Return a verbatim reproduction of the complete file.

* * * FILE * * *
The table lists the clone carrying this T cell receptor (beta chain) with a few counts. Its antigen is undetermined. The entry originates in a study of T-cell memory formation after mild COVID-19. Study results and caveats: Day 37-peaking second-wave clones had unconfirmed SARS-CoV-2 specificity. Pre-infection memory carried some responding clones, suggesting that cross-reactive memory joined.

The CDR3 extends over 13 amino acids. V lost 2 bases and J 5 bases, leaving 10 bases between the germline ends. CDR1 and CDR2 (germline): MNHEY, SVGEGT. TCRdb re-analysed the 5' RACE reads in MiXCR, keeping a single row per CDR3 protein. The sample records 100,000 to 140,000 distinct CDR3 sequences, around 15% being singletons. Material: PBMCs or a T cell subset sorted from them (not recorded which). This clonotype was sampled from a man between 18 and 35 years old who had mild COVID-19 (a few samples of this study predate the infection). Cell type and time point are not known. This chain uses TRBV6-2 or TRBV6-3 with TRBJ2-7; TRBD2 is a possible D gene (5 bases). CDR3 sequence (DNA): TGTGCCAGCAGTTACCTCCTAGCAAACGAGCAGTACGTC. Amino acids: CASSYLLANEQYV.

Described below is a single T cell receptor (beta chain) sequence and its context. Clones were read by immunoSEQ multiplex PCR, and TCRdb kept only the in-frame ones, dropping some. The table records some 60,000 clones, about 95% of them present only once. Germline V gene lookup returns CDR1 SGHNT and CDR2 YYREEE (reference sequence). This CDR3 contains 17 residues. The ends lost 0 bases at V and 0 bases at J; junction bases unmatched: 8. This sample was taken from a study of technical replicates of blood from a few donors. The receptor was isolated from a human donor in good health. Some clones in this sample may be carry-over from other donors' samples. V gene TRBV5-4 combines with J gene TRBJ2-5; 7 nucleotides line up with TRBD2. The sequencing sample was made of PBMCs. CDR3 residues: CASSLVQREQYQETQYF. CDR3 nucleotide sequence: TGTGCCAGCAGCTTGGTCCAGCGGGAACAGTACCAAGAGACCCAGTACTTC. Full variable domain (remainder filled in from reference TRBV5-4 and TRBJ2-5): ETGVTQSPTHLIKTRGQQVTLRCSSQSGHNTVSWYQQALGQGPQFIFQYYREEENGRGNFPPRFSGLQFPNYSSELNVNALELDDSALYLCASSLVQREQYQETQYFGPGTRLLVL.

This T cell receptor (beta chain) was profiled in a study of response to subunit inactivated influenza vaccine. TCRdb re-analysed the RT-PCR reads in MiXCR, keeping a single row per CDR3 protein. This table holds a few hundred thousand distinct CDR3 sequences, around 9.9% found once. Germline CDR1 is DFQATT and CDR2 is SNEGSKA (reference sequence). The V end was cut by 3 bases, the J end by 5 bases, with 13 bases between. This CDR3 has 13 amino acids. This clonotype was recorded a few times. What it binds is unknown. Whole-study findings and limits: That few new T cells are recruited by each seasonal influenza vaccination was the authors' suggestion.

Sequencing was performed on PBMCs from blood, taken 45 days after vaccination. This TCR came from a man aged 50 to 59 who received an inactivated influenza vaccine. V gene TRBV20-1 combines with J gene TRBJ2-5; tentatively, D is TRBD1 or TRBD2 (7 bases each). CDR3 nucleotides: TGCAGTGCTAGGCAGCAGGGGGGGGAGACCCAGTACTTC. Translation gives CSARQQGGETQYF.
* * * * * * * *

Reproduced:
The table lists the clone carrying this T cell receptor (beta chain) with a few counts. Its antigen is undetermined. The entry originates in a study of T-cell memory formation after mild COVID-19. Study results and caveats: Day 37-peaking second-wave clones had unconfirmed SARS-CoV-2 specificity. Pre-infection memory carried some responding clones, suggesting that cross-reactive memory joined.

The CDR3 extends over 13 amino acids. V lost 2 bases and J 5 bases, leaving 10 bases between the germline ends. CDR1 and CDR2 (germline): MNHEY, SVGEGT. TCRdb re-analysed the 5' RACE reads in MiXCR, keeping a single row per CDR3 protein. The sample records 100,000 to 140,000 distinct CDR3 sequences, around 15% being singletons. Material: PBMCs or a T cell subset sorted from them (not recorded which). This clonotype was sampled from a man between 18 and 35 years old who had mild COVID-19 (a few samples of this study predate the infection). Cell type and time point are not known. This chain uses TRBV6-2 or TRBV6-3 with TRBJ2-7; TRBD2 is a possible D gene (5 bases). CDR3 sequence (DNA): TGTGCCAGCAGTTACCTCCTAGCAAACGAGCAGTACGTC. Amino acids: CASSYLLANEQYV.

Described below is a single T cell receptor (beta chain) sequence and its context. Clones were read by immunoSEQ multiplex PCR, and TCRdb kept only the in-frame ones, dropping some. The table records some 60,000 clones, about 95% of them present only once. Germline V gene lookup returns CDR1 SGHNT and CDR2 YYREEE (reference sequence). This CDR3 contains 17 residues. The ends lost 0 bases at V and 0 bases at J; junction bases unmatched: 8. This sample was taken from a study of technical replicates of blood from a few donors. The receptor was isolated from a human donor in good health. Some clones in this sample may be carry-over from other donors' samples. V gene TRBV5-4 combines with J gene TRBJ2-5; 7 nucleotides line up with TRBD2. The sequencing sample was made of PBMCs. CDR3 residues: CASSLVQREQYQETQYF. CDR3 nucleotide sequence: TGTGCCAGCAGCTTGGTCCAGCGGGAACAGTACCAAGAGACCCAGTACTTC. Full variable domain (remainder filled in from reference TRBV5-4 and TRBJ2-5): ETGVTQSPTHLIKTRGQQVTLRCSSQSGHNTVSWYQQALGQGPQFIFQYYREEENGRGNFPPRFSGLQFPNYSSELNVNALELDDSALYLCASSLVQREQYQETQYFGPGTRLLVL.

This T cell receptor (beta chain) was profiled in a study of response to subunit inactivated influenza vaccine. TCRdb re-analysed the RT-PCR reads in MiXCR, keeping a single row per CDR3 protein. This table holds a few hundred thousand distinct CDR3 sequences, around 9.9% found once. Germline CDR1 is DFQATT and CDR2 is SNEGSKA (reference sequence). The V end was cut by 3 bases, the J end by 5 bases, with 13 bases between. This CDR3 has 13 amino acids. This clonotype was recorded a few times. What it binds is unknown. Whole-study findings and limits: That few new T cells are recruited by each seasonal influenza vaccination was the authors' suggestion.

Sequencing was performed on PBMCs from blood, taken 45 days after vaccination. This TCR came from a man aged 50 to 59 who received an inactivated influenza vaccine. V gene TRBV20-1 combines with J gene TRBJ2-5; tentatively, D is TRBD1 or TRBD2 (7 bases each). CDR3 nucleotides: TGCAGTGCTAGGCAGCAGGGGGGGGAGACCCAGTACTTC. Translation gives CSARQQGGETQYF.